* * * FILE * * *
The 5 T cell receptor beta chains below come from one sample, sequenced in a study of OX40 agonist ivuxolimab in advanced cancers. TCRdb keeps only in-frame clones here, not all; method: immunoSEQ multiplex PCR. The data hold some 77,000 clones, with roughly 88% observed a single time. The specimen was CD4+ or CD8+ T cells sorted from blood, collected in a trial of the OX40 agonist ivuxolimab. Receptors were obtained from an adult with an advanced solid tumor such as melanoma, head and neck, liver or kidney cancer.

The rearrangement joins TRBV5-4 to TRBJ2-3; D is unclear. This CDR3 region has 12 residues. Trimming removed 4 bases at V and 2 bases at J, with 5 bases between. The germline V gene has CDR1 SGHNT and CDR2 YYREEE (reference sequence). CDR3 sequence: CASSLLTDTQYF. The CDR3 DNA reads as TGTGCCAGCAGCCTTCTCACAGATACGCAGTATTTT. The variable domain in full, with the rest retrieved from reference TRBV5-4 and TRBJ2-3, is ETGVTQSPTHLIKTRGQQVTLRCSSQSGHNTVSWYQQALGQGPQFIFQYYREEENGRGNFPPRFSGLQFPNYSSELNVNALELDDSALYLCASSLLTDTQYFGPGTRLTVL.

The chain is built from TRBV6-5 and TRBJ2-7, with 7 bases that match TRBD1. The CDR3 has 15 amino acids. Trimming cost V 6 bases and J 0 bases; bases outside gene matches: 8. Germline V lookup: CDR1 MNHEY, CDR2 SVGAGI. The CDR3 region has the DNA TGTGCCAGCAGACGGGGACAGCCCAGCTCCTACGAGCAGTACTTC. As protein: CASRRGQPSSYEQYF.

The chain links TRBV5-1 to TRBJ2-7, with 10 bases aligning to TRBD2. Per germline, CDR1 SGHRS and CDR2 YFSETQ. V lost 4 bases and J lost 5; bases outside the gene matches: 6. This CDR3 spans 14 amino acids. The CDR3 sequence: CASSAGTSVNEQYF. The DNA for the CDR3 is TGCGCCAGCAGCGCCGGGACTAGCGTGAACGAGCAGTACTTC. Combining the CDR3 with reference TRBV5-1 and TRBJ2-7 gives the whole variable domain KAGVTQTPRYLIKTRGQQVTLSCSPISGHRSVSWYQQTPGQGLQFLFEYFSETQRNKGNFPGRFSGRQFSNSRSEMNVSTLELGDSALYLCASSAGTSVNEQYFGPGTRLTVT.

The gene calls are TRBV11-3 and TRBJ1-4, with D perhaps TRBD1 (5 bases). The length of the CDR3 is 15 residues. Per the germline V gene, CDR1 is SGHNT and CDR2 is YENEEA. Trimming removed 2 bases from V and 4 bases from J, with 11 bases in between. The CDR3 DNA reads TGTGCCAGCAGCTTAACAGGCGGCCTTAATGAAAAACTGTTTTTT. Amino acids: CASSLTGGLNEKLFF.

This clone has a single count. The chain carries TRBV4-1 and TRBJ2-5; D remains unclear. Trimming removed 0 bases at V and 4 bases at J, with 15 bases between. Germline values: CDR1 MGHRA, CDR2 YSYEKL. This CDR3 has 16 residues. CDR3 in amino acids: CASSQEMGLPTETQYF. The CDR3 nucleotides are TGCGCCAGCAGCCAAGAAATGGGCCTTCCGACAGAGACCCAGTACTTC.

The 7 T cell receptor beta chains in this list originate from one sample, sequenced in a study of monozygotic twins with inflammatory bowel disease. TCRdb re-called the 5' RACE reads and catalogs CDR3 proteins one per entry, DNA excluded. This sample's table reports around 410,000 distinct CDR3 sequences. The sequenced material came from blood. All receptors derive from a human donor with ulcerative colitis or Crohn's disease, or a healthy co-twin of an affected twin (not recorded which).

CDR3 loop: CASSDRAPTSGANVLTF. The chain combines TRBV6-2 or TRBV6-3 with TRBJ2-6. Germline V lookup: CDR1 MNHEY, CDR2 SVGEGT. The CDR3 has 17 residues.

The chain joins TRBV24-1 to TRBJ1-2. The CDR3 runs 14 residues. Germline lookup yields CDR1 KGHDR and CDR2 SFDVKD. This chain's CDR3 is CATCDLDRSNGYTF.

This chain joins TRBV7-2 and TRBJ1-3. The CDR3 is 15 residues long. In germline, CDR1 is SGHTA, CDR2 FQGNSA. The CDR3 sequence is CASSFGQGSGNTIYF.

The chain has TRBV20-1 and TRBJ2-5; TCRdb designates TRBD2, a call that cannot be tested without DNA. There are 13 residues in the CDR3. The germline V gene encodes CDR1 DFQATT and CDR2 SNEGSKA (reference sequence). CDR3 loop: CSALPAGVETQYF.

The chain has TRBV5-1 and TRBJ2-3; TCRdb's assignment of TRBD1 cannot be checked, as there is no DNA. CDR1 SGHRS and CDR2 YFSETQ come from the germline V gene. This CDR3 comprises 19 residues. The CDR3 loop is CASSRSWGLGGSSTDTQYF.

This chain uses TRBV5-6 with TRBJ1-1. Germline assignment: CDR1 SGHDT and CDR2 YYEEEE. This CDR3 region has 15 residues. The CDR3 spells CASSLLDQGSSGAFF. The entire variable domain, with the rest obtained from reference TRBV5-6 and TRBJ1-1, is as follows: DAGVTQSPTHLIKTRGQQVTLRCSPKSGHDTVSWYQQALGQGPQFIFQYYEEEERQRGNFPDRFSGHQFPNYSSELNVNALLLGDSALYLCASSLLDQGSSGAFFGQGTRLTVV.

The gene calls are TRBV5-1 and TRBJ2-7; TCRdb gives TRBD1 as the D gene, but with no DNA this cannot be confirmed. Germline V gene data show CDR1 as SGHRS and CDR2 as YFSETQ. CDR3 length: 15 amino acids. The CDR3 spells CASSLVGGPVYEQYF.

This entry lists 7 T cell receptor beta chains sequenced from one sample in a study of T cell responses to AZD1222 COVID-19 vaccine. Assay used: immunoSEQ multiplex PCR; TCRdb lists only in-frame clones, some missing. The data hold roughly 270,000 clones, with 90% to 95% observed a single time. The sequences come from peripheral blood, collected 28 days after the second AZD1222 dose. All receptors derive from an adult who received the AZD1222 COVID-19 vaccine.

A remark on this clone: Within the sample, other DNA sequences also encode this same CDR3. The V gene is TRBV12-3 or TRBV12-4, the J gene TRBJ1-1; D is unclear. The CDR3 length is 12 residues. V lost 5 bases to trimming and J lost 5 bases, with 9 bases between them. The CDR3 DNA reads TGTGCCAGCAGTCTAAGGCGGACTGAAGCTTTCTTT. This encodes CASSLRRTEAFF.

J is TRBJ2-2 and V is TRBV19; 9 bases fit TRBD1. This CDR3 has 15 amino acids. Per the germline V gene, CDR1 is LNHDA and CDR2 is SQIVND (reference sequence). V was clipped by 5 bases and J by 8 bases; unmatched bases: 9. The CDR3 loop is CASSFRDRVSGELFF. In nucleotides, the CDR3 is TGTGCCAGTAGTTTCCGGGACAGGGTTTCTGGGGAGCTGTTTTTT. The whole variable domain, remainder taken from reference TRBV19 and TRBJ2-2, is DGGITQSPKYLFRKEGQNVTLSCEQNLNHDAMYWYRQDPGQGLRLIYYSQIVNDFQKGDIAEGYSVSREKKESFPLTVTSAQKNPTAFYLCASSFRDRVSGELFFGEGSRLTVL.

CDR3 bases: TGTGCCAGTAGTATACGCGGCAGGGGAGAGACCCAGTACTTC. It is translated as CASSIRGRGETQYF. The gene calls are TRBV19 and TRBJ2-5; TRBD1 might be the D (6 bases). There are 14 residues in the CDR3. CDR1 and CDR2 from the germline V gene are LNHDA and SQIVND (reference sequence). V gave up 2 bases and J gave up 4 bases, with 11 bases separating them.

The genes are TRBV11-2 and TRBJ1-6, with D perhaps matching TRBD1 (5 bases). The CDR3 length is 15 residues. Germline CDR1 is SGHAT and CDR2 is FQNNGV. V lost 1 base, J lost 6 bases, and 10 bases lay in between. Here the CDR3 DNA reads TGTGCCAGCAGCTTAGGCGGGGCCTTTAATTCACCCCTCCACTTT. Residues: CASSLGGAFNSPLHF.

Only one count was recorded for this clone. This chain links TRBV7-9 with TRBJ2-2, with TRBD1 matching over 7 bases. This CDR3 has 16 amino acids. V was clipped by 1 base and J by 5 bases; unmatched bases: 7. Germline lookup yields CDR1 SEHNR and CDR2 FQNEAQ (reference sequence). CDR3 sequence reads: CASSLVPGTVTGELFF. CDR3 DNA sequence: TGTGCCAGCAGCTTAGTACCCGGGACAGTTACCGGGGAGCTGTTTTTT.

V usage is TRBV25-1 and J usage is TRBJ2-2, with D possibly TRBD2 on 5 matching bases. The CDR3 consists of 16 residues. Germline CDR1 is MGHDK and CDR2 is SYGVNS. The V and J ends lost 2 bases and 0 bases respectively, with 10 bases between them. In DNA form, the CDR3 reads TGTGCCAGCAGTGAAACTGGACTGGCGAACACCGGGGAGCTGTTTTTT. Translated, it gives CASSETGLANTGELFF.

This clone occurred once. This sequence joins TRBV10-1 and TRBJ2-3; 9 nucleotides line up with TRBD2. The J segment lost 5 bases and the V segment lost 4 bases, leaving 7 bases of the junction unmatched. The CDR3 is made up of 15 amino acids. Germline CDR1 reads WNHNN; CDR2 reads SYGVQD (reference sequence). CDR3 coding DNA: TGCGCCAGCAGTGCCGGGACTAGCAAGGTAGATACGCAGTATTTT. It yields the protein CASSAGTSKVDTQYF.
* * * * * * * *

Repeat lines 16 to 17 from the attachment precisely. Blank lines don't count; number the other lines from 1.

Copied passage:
A remark on this clone: Within the sample, other DNA sequences also encode this same CDR3. The V gene is TRBV12-3 or TRBV12-4, the J gene TRBJ1-1; D is unclear. The CDR3 length is 12 residues. V lost 5 bases to trimming and J lost 5 bases, with 9 bases between them. The CDR3 DNA reads TGTGCCAGCAGTCTAAGGCGGACTGAAGCTTTCTTT. This encodes CASSLRRTEAFF.

J is TRBJ2-2 and V is TRBV19; 9 bases fit TRBD1. This CDR3 has 15 amino acids. Per the germline V gene, CDR1 is LNHDA and CDR2 is SQIVND (reference sequence). V was clipped by 5 bases and J by 8 bases; unmatched bases: 9. The CDR3 loop is CASSFRDRVSGELFF. In nucleotides, the CDR3 is TGTGCCAGTAGTTTCCGGGACAGGGTTTCTGGGGAGCTGTTTTTT. The whole variable domain, remainder taken from reference TRBV19 and TRBJ2-2, is DGGITQSPKYLFRKEGQNVTLSCEQNLNHDAMYWYRQDPGQGLRLIYYSQIVNDFQKGDIAEGYSVSREKKESFPLTVTSAQKNPTAFYLCASSFRDRVSGELFFGEGSRLTVL.